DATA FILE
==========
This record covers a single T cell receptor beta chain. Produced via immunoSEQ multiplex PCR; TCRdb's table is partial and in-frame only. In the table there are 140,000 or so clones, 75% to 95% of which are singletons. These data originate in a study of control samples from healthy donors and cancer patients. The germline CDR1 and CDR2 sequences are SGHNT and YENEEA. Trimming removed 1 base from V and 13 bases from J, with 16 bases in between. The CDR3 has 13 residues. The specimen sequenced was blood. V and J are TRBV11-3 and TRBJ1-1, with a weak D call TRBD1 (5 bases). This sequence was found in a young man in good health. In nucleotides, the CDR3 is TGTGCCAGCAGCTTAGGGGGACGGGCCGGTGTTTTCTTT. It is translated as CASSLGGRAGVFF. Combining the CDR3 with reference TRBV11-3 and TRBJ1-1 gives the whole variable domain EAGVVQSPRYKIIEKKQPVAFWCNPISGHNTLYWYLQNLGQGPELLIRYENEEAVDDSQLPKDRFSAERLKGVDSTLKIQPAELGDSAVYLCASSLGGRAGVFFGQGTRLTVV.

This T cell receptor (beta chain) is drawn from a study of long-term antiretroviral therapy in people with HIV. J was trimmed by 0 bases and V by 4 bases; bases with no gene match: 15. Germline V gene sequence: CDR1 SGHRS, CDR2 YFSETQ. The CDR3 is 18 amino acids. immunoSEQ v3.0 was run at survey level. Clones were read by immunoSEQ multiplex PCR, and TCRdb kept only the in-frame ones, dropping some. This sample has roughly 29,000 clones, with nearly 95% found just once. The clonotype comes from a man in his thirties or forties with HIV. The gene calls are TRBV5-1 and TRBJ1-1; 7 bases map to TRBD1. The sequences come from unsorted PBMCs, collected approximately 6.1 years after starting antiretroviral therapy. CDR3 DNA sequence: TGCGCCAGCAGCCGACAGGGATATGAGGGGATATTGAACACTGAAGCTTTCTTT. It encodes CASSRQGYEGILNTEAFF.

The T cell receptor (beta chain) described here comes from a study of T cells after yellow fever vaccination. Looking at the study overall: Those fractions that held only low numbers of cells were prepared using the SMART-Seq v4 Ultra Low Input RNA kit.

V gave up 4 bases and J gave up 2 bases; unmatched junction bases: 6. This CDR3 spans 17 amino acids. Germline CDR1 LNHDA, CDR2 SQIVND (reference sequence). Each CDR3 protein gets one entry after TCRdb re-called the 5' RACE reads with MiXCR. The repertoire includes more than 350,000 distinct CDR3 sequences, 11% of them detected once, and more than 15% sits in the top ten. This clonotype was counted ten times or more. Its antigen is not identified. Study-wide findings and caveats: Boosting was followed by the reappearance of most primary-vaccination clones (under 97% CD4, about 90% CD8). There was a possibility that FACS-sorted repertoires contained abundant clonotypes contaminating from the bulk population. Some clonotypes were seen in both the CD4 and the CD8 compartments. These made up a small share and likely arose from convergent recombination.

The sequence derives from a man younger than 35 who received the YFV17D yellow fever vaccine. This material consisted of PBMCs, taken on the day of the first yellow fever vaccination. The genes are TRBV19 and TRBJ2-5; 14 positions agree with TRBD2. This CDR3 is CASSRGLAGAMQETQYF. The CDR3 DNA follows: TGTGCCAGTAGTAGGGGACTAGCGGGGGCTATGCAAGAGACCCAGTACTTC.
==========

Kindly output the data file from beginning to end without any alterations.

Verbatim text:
This record covers a single T cell receptor beta chain. Produced via immunoSEQ multiplex PCR; TCRdb's table is partial and in-frame only. In the table there are 140,000 or so clones, 75% to 95% of which are singletons. These data originate in a study of control samples from healthy donors and cancer patients. The germline CDR1 and CDR2 sequences are SGHNT and YENEEA. Trimming removed 1 base from V and 13 bases from J, with 16 bases in between. The CDR3 has 13 residues. The specimen sequenced was blood. V and J are TRBV11-3 and TRBJ1-1, with a weak D call TRBD1 (5 bases). This sequence was found in a young man in good health. In nucleotides, the CDR3 is TGTGCCAGCAGCTTAGGGGGACGGGCCGGTGTTTTCTTT. It is translated as CASSLGGRAGVFF. Combining the CDR3 with reference TRBV11-3 and TRBJ1-1 gives the whole variable domain EAGVVQSPRYKIIEKKQPVAFWCNPISGHNTLYWYLQNLGQGPELLIRYENEEAVDDSQLPKDRFSAERLKGVDSTLKIQPAELGDSAVYLCASSLGGRAGVFFGQGTRLTVV.

This T cell receptor (beta chain) is drawn from a study of long-term antiretroviral therapy in people with HIV. J was trimmed by 0 bases and V by 4 bases; bases with no gene match: 15. Germline V gene sequence: CDR1 SGHRS, CDR2 YFSETQ. The CDR3 is 18 amino acids. immunoSEQ v3.0 was run at survey level. Clones were read by immunoSEQ multiplex PCR, and TCRdb kept only the in-frame ones, dropping some. This sample has roughly 29,000 clones, with nearly 95% found just once. The clonotype comes from a man in his thirties or forties with HIV. The gene calls are TRBV5-1 and TRBJ1-1; 7 bases map to TRBD1. The sequences come from unsorted PBMCs, collected approximately 6.1 years after starting antiretroviral therapy. CDR3 DNA sequence: TGCGCCAGCAGCCGACAGGGATATGAGGGGATATTGAACACTGAAGCTTTCTTT. It encodes CASSRQGYEGILNTEAFF.

The T cell receptor (beta chain) described here comes from a study of T cells after yellow fever vaccination. Looking at the study overall: Those fractions that held only low numbers of cells were prepared using the SMART-Seq v4 Ultra Low Input RNA kit.

V gave up 4 bases and J gave up 2 bases; unmatched junction bases: 6. This CDR3 spans 17 amino acids. Germline CDR1 LNHDA, CDR2 SQIVND (reference sequence). Each CDR3 protein gets one entry after TCRdb re-called the 5' RACE reads with MiXCR. The repertoire includes more than 350,000 distinct CDR3 sequences, 11% of them detected once, and more than 15% sits in the top ten. This clonotype was counted ten times or more. Its antigen is not identified. Study-wide findings and caveats: Boosting was followed by the reappearance of most primary-vaccination clones (under 97% CD4, about 90% CD8). There was a possibility that FACS-sorted repertoires contained abundant clonotypes contaminating from the bulk population. Some clonotypes were seen in both the CD4 and the CD8 compartments. These made up a small share and likely arose from convergent recombination.

The sequence derives from a man younger than 35 who received the YFV17D yellow fever vaccine. This material consisted of PBMCs, taken on the day of the first yellow fever vaccination. The genes are TRBV19 and TRBJ2-5; 14 positions agree with TRBD2. This CDR3 is CASSRGLAGAMQETQYF. The CDR3 DNA follows: TGTGCCAGTAGTAGGGGACTAGCGGGGGCTATGCAAGAGACCCAGTACTTC.